‘Green Book’ Is a Feel Good Movie and a Reminder That America Still Has a Way to Go
“Green Book” is an emotionally charged dramedy, a heartwarming account that goes perfectly with the holiday season. It recounts the true story of Jamaican classical/jazz pianist Don Shirley’s 1962 concert tour of the Deep South and his employment of a lower middle class Italian American bouncer as his driver. Though set in the past, it gives us some hope for the present day.
“Green Book” takes its title from a booklet published from 1936 to 1967 by Victor Hugo Green. Thanks to Jim Crow laws throughout America, specifically the South, African American travelers were forced to navigate through the institutionalized racism that made finding motels, restaurants or even gas stations that were open to serving people of color a challenge. Inspired by similar publications that catered to Jewish motorists, Green created his own guide that would eventually include every state in the union. They were a must for any African American motorist traveling throughout the United States.
The movie begins when a rough bouncer for the Copa, Tony Lip (Viggo Mortensen), is put on leave while the nightclub does a little remodeling. Though temporarily unemployed, job offers are floated from the local mobsters. A man of his brutal talents could be of service to individuals in that kind of business, but Tony Lip is a family man with an adoring wife Dolores (Linda Cardellini), kids and loud in-laws. He hopes for something a little more respectable.
He gets an interview to drive for some doctor. Assuming it’s a medical doctor, he finds himself at an apartment above Carnegie Hall. The title refers to a PHD and the would-be employer is Don Shirley (Mahershala Ali), a well-educated musician who is also black. Tony Lips has his problems with minorities. Earlier in the film, after he witnesses two black repairmen drinking water in his kitchen, he secretly tosses the glasses they used in the garbage instead of washing them.
The job entails two months of driving Dr. Shirley through the Deep South for a series of concerts. Shirley’s expectations are high, and Tony Lip isn’t one to be pushed around. He is aware of the implied danger of the job and walks away. But Dr. Shirley is persistent. With Dolores’ approval, Tony Lips becomes Shirley’s driver.
The initial concerts in the tour are without issue. Taking place largely in the northeast, the reception is friendly. But as the tour takes them further across the Mason Dixon line, local reception becomes increasingly contentious. There are fights in bars, curfews for people of color and banishment from white toilets. The Green Book results in nights where Shirley has to sleep in dumps far beneath the quality of the white facilities where Tony Lip is allowed to stay.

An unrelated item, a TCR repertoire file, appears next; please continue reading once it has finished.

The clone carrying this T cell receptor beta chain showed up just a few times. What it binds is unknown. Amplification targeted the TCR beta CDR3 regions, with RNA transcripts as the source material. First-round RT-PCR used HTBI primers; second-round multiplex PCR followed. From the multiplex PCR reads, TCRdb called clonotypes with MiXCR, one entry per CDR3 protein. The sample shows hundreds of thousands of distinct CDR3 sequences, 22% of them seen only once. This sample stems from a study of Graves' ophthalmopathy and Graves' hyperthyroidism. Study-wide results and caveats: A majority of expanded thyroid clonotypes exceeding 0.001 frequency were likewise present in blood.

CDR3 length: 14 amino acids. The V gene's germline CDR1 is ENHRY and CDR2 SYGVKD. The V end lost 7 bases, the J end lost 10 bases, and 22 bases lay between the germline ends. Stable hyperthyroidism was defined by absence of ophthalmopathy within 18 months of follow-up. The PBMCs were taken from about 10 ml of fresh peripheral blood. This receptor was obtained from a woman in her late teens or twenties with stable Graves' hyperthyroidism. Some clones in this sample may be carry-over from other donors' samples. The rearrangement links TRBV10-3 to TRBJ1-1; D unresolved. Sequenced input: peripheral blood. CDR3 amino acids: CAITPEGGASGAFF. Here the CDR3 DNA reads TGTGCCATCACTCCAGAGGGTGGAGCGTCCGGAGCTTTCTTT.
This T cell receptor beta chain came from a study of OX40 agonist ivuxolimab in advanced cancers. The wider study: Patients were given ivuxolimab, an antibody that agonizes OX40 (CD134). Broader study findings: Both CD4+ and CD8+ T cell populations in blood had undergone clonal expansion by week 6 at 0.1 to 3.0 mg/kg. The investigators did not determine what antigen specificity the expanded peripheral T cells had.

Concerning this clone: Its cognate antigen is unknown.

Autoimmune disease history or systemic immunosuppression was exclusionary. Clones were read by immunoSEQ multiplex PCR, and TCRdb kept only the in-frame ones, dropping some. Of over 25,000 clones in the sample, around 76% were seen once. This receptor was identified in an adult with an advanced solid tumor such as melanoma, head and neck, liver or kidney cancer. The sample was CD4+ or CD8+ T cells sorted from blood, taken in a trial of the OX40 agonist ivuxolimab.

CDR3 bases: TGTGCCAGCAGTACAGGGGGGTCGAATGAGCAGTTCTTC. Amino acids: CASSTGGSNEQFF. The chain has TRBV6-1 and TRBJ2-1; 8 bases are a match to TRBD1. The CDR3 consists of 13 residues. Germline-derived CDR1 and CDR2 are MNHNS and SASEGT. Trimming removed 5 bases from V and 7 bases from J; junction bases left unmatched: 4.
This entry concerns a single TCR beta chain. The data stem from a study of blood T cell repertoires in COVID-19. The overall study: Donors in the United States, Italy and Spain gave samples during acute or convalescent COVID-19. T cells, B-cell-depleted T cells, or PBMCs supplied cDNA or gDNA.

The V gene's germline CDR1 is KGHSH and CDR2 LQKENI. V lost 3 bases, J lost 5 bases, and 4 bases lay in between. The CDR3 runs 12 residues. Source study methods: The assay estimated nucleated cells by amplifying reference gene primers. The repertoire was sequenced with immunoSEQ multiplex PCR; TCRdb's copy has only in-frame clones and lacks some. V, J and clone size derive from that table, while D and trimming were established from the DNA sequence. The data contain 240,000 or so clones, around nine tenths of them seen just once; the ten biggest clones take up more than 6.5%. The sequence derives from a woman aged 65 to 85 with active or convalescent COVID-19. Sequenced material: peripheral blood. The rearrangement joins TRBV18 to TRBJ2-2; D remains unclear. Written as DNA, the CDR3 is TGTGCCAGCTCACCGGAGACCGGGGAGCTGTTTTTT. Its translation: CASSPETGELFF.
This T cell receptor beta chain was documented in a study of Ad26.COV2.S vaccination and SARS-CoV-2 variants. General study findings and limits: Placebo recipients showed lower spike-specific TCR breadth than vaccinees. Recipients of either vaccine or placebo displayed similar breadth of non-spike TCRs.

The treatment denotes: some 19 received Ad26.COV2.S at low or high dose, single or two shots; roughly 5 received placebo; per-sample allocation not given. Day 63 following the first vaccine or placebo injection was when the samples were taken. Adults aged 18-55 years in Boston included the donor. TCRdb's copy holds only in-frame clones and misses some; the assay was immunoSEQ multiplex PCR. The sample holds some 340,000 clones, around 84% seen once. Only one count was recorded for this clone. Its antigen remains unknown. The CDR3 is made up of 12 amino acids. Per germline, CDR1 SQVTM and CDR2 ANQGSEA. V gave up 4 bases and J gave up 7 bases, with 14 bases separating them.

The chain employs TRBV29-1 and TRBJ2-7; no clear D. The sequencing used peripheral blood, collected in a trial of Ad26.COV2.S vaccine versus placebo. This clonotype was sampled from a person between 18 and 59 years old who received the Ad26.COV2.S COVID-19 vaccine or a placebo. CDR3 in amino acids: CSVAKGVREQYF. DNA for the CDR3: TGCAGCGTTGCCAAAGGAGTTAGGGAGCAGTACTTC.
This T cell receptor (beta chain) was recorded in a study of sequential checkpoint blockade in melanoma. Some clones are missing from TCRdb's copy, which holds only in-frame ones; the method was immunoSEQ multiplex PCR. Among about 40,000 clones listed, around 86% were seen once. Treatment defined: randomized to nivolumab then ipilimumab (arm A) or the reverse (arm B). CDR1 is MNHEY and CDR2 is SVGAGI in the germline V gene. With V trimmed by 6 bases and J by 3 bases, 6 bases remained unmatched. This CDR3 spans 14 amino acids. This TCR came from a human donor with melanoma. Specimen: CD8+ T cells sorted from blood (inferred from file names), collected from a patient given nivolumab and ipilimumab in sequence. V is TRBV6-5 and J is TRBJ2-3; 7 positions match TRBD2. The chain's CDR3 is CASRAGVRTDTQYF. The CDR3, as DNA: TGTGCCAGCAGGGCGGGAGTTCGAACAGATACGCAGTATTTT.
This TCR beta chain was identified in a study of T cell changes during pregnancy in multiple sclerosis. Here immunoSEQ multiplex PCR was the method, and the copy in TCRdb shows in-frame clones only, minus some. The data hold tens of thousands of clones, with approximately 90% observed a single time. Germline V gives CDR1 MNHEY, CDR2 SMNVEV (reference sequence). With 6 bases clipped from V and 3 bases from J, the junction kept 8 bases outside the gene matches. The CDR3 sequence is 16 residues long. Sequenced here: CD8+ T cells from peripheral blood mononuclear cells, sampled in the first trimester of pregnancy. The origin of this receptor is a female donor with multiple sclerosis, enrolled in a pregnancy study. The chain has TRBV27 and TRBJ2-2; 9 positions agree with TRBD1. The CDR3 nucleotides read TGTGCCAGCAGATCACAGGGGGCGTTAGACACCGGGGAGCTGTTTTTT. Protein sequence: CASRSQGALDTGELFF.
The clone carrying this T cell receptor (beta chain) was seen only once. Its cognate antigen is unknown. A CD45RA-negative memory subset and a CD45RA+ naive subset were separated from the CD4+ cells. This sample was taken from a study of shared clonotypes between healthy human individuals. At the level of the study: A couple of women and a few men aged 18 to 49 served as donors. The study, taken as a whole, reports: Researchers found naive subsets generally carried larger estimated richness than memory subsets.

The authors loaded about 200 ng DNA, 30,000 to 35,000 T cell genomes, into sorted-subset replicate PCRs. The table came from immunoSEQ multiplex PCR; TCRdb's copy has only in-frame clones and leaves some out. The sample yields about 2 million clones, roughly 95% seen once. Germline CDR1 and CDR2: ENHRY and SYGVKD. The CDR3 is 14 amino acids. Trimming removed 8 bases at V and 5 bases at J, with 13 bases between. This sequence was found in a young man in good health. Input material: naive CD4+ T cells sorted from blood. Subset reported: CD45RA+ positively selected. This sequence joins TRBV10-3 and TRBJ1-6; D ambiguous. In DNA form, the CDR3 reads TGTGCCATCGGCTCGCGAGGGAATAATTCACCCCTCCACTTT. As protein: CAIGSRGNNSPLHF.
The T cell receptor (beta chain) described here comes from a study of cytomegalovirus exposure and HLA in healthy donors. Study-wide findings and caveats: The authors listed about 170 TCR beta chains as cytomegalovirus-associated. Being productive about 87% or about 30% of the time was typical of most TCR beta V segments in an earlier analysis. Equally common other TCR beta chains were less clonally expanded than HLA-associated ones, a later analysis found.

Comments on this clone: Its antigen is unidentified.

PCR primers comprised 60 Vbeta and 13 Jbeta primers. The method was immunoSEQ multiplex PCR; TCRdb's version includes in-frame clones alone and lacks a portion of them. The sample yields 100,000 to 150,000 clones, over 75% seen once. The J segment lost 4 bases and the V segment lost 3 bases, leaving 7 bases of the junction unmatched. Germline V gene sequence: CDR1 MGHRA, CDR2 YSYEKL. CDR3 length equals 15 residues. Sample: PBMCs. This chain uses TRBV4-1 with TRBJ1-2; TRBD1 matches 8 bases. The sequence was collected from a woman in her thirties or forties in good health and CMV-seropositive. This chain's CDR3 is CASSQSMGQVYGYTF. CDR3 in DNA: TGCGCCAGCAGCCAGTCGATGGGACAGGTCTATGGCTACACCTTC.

As in any good buddy movie, the more they travel, the more they learn from each other. Each is stubborn to an extreme degree. Each gets their way at different moments as their love/hate relationship leads to self-discovery and frank discussions about the complexities of race, family and art. They challenge each other in ways that forces them to reconsider their own prejudice.
“Green Book” is often less than subtle in its broad characterizations of east coast Italians, juke joint African Americans, and virulent white Southern racists. Tony Lips’ real-life son, Nick Vallelonga, co-wrote the screenplay. His love and admiration for his father with all his warts is apparent.
Danish American Viggo Mortensen gives a full-bodied performance as the flawed Italian American bruiser with a heart of gold and a tenuous grasp on self control. Mahershala Ali’s Don Shirley is man of cultured self-discipline. Survival in a White Man’s world has forced him to compromise his art and his dignity. He teaches Tony an appreciation for art, non-violence and self-expression. Tony teaches Shirley to navigate the contradictions and ambivalence of Shirley’s own self-image.
Director Peter Farrelly guides the whole affair with an experienced hand, keeping the action fluid and the growing bond between driver and boss convincing.
“Green Book” is funny, enlightening and endearing. But in 2018, it can also be achingly relevant.
“Green Book” opens Nov. 16 in theaters nationwide.